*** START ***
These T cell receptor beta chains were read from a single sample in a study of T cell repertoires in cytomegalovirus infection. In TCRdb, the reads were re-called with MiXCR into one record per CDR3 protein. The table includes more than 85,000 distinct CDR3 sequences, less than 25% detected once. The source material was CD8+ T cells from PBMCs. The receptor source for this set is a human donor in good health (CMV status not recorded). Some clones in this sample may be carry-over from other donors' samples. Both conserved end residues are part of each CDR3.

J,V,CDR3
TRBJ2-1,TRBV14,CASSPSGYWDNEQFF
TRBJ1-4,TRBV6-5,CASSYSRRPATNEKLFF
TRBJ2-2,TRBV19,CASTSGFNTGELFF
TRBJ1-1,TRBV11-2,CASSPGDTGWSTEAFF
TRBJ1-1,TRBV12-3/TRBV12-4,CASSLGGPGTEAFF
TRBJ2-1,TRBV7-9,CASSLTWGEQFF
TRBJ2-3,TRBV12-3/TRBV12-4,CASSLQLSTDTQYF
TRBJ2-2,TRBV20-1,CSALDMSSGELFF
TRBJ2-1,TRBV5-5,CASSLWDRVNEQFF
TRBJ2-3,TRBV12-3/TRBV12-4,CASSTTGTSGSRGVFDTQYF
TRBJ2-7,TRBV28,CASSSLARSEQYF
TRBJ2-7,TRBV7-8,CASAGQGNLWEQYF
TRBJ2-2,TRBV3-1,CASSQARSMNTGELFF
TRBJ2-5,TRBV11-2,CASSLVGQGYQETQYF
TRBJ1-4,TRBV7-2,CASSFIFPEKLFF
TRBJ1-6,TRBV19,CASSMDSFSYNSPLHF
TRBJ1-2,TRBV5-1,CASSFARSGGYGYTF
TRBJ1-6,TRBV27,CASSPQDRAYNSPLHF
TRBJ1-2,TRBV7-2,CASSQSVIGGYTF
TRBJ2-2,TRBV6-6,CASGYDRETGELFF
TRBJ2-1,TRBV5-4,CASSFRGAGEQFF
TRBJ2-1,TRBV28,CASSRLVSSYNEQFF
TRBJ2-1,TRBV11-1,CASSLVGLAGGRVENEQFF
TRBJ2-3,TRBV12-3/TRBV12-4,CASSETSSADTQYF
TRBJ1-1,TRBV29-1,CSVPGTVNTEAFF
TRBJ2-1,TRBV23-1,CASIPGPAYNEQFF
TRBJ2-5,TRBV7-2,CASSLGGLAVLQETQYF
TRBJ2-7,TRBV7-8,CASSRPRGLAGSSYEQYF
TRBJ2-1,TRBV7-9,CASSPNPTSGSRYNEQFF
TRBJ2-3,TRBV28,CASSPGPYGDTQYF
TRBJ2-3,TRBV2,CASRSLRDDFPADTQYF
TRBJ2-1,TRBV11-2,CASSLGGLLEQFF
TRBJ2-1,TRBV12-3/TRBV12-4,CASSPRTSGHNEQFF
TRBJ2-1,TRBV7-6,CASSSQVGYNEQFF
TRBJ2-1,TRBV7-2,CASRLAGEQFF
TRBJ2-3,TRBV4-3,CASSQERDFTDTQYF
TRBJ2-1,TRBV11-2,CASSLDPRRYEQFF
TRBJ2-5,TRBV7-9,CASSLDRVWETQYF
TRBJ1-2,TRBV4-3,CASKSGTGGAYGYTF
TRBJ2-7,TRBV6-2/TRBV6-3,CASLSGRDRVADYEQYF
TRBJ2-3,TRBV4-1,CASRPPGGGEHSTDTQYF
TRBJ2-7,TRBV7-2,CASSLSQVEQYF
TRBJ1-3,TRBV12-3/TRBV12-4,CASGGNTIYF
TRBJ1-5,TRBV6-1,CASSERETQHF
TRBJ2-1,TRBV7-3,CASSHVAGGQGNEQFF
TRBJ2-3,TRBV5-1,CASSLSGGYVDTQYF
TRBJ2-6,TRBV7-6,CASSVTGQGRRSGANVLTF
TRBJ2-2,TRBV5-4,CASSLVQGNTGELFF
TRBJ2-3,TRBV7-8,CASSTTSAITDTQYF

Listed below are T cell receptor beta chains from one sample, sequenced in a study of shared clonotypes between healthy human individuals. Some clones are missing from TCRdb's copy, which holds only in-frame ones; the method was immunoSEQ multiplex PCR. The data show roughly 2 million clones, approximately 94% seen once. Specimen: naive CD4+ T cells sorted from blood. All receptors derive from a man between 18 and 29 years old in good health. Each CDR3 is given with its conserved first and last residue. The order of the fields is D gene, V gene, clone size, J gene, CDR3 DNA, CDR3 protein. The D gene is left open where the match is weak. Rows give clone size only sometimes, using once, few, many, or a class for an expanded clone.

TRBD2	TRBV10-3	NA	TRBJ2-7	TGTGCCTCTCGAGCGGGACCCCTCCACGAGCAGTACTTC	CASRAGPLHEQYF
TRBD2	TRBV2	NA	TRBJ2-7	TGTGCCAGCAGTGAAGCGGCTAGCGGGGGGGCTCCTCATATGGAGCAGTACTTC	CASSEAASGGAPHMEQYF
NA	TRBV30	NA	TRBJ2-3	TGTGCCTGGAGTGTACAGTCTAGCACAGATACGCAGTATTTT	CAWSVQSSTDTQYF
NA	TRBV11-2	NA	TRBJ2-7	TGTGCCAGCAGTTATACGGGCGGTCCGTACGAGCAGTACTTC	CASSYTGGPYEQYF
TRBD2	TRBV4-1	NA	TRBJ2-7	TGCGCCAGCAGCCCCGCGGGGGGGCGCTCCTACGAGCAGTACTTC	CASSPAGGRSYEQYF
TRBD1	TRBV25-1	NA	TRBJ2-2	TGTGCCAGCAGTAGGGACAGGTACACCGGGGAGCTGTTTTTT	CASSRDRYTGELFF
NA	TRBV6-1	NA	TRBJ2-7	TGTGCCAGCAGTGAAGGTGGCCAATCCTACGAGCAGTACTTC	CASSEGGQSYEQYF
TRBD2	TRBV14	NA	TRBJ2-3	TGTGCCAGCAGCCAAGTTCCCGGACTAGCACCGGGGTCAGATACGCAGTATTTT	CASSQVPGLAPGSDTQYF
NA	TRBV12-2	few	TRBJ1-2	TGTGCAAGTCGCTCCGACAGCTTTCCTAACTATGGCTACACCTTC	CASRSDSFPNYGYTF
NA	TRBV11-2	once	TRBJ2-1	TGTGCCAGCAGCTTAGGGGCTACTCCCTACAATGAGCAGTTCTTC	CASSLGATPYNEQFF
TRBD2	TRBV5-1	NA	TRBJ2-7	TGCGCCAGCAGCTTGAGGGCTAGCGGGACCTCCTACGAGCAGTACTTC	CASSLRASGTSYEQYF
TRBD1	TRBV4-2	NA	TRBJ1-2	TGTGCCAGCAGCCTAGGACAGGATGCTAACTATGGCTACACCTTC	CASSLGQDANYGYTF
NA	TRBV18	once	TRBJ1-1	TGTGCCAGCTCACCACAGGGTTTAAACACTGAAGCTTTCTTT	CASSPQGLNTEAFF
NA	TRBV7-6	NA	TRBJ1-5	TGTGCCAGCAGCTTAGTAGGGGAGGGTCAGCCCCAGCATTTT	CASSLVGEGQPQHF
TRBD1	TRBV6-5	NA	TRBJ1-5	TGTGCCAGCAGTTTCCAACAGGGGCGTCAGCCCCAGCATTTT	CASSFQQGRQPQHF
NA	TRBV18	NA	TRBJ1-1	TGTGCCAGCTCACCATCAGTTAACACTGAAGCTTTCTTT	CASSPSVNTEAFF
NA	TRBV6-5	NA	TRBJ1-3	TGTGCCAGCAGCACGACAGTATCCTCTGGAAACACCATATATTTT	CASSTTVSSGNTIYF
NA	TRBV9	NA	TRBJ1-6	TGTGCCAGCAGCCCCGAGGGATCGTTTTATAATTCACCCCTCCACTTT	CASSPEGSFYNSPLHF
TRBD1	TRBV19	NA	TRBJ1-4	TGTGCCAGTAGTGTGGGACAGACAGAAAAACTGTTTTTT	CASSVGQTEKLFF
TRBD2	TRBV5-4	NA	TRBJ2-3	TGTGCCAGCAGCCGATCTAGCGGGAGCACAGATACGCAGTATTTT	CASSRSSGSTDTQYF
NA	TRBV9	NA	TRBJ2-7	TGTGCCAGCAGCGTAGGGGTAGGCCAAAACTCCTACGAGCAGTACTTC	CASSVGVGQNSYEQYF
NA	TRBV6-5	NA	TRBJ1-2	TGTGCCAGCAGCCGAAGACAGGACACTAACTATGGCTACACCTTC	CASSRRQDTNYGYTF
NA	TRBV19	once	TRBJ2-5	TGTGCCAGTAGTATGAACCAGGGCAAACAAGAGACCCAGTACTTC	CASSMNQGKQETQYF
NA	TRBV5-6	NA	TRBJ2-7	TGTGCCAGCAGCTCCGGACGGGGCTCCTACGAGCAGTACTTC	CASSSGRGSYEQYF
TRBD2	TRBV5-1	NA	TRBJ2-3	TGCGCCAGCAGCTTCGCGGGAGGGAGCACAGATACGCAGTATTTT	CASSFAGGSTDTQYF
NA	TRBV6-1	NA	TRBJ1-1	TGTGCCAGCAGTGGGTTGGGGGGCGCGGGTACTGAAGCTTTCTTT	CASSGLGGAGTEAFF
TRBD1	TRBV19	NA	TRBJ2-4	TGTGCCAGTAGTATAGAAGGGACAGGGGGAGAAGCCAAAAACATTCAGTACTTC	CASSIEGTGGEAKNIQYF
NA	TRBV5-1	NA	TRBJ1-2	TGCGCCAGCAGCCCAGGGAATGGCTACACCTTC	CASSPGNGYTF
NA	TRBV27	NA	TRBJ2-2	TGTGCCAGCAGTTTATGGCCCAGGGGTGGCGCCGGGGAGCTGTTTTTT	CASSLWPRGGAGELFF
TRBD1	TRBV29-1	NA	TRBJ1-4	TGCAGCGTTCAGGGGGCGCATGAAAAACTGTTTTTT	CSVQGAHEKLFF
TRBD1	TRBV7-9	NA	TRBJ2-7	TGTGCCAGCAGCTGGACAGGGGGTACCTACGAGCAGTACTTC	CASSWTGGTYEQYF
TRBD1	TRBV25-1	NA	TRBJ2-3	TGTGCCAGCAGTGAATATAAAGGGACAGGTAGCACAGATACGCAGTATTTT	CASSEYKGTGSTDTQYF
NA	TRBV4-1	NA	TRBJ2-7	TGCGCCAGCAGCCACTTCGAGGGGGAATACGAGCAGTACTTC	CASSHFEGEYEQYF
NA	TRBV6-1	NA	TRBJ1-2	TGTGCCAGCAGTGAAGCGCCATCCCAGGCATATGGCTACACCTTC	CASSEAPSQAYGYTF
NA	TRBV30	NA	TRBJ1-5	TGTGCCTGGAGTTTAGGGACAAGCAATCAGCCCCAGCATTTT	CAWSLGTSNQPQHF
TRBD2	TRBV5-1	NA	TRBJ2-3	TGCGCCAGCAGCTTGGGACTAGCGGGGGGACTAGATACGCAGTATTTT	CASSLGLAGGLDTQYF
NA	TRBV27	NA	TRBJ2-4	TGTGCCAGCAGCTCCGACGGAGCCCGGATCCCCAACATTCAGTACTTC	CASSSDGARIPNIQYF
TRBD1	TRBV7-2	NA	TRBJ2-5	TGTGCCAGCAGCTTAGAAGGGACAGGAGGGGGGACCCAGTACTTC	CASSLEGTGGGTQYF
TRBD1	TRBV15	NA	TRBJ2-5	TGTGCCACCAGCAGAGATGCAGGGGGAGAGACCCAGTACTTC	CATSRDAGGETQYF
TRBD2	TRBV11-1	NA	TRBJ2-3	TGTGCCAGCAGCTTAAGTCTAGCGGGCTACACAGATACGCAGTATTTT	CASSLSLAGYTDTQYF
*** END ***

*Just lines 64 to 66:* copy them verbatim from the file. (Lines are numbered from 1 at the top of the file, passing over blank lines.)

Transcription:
TRBD1	TRBV4-2	NA	TRBJ1-2	TGTGCCAGCAGCCTAGGACAGGATGCTAACTATGGCTACACCTTC	CASSLGQDANYGYTF
NA	TRBV18	once	TRBJ1-1	TGTGCCAGCTCACCACAGGGTTTAAACACTGAAGCTTTCTTT	CASSPQGLNTEAFF
NA	TRBV7-6	NA	TRBJ1-5	TGTGCCAGCAGCTTAGTAGGGGAGGGTCAGCCCCAGCATTTT	CASSLVGEGQPQHF